OCASI, July 2018
Irregular entry is not illegal
Asylum seekers (in Canada use the term refugee claimant) have the legal right to cross the border and enter Canada to make a refugee claim. Asylum seekers are crossing irregularly – between ports of entry - but that is not illegal. They are doing so because the Safe Third Country Agreement (2004) between Canada and the United States requires Canada to send refugee claimants back to the U.S., with a few exceptions. The Safe Third Country Agreement applies only to refugee claims made at border crossings.
U.S. is not safe for refugees
The Safe Third Country Agreement is based on the assumption that the U.S. is a safe country for refugees. We believe the U.S. is not currently a safe place for refugee claimants given the present administration's anti-refugee and anti-Muslim policies and practices. Refugee claimants are making a refugee claim in Canada because in the US they fear being deported back to their countries of origin where they may face persecution or violence in one form or another.
Canada has international obligations
It is not illegal for people to flee persecution or to cross borders without documents to seek asylum. The Universal Declaration of Human Rights (Article 14) states that everyone has the right to seek and enjoy in other countries asylum from persecution. The 1951 UN Refugee Convention stated that refugees should not be penalized for their illegal entry or stay, and should not be returned to a country where they face serious threats to their life or freedom. Canada cannot close the border to people seeking refuge.
Refugees have the right to make a claim
The right to make a refugee claim is protected in Canadian law which builds on Canada's international obligations. The Supreme Court of Canada has ruled that the Charter of Rights and Freedoms guarantees the rights of refugee claimants to fundamental justice, and the right to an oral hearing of their claim. This is known as the 'Singh Decision' (April 4, 1985)
There is no queue for refugee claimants
People fleeing persecution have the legal right to make a refugee claim when they arrive at the border. This is the only process for people fleeing persecution and there is no queue. Having made a claim, refugee claimants may have to wait years to have their hearing. People fleeing persecution cannot be asked to wait and make an immigration application.
Refugee claimants don't take services away from Ontarians
Healthcare costs for refugee claimants are for the most part covered by the federal government. Refugee claimants are not eligible for provincial healthcare and many other provincial services. They can apply for social assistance. Housing costs are shared between federal, provincial and municipal governments. Toronto and many of the surrounding municipalities had housing challenges long before the current increase of refugee claimant arrivals. It is wrong to blame refugee claimants for Ontario's housing crisis.
Refugee claimants are not abusing Canada's generosity
Refugee claimants often risk their lives when they flee persecution and seek protection. Canada has a legal obligation to provide protection to refugees and to respect their rights under the Charter of Rights and Freedoms. It is not a matter of generosity. Canada has a history and strong tradition of social justice and human rights. We should not further victimize refugee claimants, who are among the most vulnerable in society.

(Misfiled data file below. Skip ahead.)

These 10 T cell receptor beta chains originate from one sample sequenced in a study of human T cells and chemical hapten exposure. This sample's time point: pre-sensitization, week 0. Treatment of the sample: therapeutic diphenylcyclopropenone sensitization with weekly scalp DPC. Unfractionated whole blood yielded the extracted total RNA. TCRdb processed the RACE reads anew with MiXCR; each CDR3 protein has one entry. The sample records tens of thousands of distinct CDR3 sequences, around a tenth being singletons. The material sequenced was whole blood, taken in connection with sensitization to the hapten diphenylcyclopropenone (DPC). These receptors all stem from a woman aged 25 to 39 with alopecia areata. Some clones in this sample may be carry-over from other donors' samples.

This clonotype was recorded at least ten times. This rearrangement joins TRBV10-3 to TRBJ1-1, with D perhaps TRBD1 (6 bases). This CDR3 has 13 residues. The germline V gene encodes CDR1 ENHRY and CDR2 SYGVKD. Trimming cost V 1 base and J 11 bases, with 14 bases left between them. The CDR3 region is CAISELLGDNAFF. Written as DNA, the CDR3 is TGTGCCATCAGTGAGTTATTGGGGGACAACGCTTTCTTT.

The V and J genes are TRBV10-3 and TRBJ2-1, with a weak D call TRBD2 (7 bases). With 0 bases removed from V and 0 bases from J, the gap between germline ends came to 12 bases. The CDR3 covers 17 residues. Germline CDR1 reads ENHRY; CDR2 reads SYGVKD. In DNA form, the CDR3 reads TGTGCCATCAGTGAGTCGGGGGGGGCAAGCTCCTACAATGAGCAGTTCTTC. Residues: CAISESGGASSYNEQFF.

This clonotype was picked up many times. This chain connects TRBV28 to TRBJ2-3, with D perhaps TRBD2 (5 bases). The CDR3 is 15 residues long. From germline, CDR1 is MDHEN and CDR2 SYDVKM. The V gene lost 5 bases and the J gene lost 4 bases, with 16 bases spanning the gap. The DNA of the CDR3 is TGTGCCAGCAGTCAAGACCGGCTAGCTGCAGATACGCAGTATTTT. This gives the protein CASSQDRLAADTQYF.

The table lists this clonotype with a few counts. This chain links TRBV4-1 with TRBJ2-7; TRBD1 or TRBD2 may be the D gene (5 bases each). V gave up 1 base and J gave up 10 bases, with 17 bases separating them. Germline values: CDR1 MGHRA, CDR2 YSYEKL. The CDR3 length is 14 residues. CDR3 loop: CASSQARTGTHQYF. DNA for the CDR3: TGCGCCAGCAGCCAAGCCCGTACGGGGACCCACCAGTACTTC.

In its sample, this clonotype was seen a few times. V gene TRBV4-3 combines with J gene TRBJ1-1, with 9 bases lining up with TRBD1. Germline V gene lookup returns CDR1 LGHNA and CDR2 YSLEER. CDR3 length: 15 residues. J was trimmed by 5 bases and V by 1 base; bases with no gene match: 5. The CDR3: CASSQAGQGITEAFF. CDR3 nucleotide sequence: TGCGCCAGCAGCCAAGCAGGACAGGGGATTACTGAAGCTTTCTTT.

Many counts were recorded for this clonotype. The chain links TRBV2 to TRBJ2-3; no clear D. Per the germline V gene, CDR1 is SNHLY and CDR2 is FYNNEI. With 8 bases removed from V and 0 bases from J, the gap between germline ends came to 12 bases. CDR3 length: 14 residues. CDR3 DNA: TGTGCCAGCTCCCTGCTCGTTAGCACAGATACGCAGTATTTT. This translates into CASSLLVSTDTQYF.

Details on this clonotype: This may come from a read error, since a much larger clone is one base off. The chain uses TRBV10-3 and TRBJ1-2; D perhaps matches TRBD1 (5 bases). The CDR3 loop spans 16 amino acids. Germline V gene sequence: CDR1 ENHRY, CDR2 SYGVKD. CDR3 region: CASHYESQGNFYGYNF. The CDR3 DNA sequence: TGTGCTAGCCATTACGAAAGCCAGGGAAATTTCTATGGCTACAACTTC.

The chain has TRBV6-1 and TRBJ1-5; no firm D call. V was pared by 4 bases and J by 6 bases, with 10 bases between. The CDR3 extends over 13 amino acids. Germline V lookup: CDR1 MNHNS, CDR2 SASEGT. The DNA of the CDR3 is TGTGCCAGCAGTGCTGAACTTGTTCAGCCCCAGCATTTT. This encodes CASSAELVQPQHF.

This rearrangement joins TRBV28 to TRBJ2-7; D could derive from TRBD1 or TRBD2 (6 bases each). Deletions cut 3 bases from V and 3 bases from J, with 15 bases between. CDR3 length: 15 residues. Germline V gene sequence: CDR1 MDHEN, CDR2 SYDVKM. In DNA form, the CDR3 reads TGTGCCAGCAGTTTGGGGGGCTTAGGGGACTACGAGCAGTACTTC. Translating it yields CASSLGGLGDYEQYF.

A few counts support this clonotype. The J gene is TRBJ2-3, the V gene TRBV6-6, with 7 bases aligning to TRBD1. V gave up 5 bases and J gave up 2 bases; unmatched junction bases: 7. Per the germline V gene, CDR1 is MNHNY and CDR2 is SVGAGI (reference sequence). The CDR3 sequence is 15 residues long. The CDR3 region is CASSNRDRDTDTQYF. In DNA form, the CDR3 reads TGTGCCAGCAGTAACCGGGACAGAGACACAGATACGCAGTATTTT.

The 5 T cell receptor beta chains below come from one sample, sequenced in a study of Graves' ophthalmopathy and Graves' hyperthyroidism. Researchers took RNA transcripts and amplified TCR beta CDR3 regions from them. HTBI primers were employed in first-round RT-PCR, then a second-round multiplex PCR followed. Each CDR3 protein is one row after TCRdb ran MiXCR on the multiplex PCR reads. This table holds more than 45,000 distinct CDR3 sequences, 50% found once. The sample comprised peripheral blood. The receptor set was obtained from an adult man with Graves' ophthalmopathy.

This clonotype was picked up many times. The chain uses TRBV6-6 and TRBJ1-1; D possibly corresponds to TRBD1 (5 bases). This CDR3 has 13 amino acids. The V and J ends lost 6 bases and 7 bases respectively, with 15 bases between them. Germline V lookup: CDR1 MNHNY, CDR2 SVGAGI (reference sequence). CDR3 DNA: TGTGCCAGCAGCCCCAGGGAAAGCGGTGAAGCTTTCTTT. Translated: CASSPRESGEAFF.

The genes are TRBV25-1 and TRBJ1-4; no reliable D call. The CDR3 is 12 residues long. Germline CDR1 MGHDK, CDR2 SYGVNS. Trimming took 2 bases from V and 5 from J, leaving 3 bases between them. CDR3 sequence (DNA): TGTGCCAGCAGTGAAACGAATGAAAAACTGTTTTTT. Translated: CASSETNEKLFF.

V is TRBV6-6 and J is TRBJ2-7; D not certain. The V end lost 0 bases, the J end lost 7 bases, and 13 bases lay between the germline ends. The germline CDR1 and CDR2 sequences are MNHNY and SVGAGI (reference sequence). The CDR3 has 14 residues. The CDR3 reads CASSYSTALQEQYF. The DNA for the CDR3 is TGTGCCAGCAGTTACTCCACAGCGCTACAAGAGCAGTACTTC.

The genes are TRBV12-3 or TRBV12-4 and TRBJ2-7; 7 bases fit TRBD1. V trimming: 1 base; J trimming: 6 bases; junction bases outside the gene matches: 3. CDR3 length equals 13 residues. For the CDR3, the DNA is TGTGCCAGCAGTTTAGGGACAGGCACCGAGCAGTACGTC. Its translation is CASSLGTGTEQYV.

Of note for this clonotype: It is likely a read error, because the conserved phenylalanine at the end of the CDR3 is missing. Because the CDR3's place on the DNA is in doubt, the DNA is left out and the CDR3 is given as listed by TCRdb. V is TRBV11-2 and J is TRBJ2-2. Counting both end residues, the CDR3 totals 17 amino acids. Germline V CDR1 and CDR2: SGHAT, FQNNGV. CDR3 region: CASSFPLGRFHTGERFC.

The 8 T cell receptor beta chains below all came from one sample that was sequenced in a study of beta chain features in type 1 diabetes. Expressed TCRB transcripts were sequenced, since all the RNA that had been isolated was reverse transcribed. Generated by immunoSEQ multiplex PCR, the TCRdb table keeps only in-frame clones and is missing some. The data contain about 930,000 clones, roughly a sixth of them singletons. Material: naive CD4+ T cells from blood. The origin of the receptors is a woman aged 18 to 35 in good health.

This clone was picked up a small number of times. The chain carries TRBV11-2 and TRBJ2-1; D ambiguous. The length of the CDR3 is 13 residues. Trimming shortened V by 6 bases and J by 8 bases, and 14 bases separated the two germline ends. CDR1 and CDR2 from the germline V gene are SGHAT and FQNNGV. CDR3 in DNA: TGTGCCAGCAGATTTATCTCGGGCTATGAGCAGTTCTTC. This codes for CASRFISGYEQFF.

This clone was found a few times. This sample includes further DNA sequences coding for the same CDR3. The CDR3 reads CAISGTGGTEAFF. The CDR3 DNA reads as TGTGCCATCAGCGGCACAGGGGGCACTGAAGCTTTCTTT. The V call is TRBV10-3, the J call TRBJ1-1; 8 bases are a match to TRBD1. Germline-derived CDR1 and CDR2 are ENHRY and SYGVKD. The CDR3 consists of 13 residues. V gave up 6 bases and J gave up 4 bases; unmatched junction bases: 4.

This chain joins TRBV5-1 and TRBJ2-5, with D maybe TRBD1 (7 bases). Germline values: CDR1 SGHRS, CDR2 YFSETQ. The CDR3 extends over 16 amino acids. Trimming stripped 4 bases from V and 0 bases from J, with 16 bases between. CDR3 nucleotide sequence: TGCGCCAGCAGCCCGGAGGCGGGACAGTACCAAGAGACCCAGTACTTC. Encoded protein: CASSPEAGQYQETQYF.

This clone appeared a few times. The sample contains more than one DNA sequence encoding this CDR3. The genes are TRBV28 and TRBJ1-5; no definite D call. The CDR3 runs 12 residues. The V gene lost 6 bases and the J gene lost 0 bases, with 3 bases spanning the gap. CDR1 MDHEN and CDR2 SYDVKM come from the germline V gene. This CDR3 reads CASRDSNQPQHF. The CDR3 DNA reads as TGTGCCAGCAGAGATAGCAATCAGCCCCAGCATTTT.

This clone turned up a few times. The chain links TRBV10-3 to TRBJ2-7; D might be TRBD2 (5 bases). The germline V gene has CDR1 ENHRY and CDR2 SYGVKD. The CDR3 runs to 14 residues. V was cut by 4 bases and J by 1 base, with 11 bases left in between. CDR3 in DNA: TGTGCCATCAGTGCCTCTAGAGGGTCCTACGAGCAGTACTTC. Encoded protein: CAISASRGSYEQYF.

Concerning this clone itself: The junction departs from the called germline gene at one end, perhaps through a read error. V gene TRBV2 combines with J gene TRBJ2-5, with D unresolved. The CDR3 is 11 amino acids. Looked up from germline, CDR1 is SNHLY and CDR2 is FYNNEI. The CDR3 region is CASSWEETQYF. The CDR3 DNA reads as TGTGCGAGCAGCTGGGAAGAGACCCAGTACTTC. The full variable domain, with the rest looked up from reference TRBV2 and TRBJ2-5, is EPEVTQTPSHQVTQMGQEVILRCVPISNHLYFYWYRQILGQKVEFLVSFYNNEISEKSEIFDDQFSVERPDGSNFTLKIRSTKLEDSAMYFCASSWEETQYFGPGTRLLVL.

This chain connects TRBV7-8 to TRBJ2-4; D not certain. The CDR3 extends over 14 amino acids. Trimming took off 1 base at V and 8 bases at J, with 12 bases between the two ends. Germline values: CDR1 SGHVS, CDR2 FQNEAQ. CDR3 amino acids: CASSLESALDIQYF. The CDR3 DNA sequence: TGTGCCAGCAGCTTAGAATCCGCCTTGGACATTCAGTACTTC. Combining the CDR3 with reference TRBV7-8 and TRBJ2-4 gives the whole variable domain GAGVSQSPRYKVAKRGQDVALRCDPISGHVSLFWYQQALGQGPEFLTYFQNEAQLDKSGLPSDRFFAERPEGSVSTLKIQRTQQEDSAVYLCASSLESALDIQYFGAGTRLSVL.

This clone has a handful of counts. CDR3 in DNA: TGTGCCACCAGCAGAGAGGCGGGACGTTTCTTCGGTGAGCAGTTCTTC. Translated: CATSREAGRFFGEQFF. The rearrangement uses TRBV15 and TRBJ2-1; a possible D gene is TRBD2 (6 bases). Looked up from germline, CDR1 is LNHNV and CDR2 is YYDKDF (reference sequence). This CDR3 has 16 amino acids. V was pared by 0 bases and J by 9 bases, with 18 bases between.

- Amnesty International – Canada: "The US is less safe than ever for refugees, evidence filed in court challenge shows"
- Canadian Council for Refugees - Did you know... ? Facts about refugees and refugee claimants in Canada
- Community Legal Education Ontario (CLEO) - Refugee Claim Flowchart
- Chinese and Southeast Asian Legal Clinic - JOINT STATEMENT ON WELCOMING REFUGEES TO MARKHAM
- Immigration, Refugees and Citizenship Canada - Irregular border crossings – What is Canada doing?
- Immigration, Réfugiés et Citoyenneté Canada - Les passages irréguliers à la frontière – Que fait le Canada?
- OCASI media release: "Refugee advocates urge Ontario to stay at the table"
- Asylum seekers in Canada has become a divisive and confusing issue. A look at the facts, by Tavia Grant, Globe and Mail, August 1, 2018
- What governments spend on refugees is less important than how they spend it, by Peter Armstrong CBC News Jul 28, 2018
- ‘Illegal’ or ‘irregular’? Debate about asylum-seekers needs to stop, experts warn, by By Brian Hill Associate Producer, Global News July 26, 2018
- Editorial: Conservative accusation of a border ‘crisis’ doesn’t wash, Globe and Mail, 25 July 2018
- Ontario can't ignore its obligations on refugee claimants, by Jamie Liew, Ottawa Citizen July 21, 2018
- Is Canada in the midst of a refugee crisis? Experts say it’s important to keep things in perspective, by Alex Ballingall Ottawa Bureau, Alex Boutilier Ottawa Bureau, Toronto Star July 21, 2018
- Does Canada have a refugee crisis? No, By JEAN-NICOLAS BEUZE Opinion Toronto Star, July 17, 2018
- Canadian Rabbis Call On Trudeau To Rescind Refugee Agreement With U.S., by Ari Feldman Forward July 11, 2018
- "Taylor: Stop blaming refugee claimants for problems we've chosen not to solve", by Louisa Taylor, Ottawa Citizen, July 10 2018
- Ahmed Hussen criticizes Ontario Tory government's language on asylum seekers by Michael Tutton, Canadian Press (in Globe and Mail), July 9 2018
- "Canadians should beware Premier Doug Ford using 'illegal' refugee claimants as a wedge to drive us apart", by Martin Regg Cohn, Ontario Politics Columnist, Toronto Star, July 6 2018
- "Federal Immigration Minister Ahmed Hussen wants Doug Ford's Ontario to continue working with Ottawa", by Carl Meyer & Fatima Syed, National Observer, July 5th 2018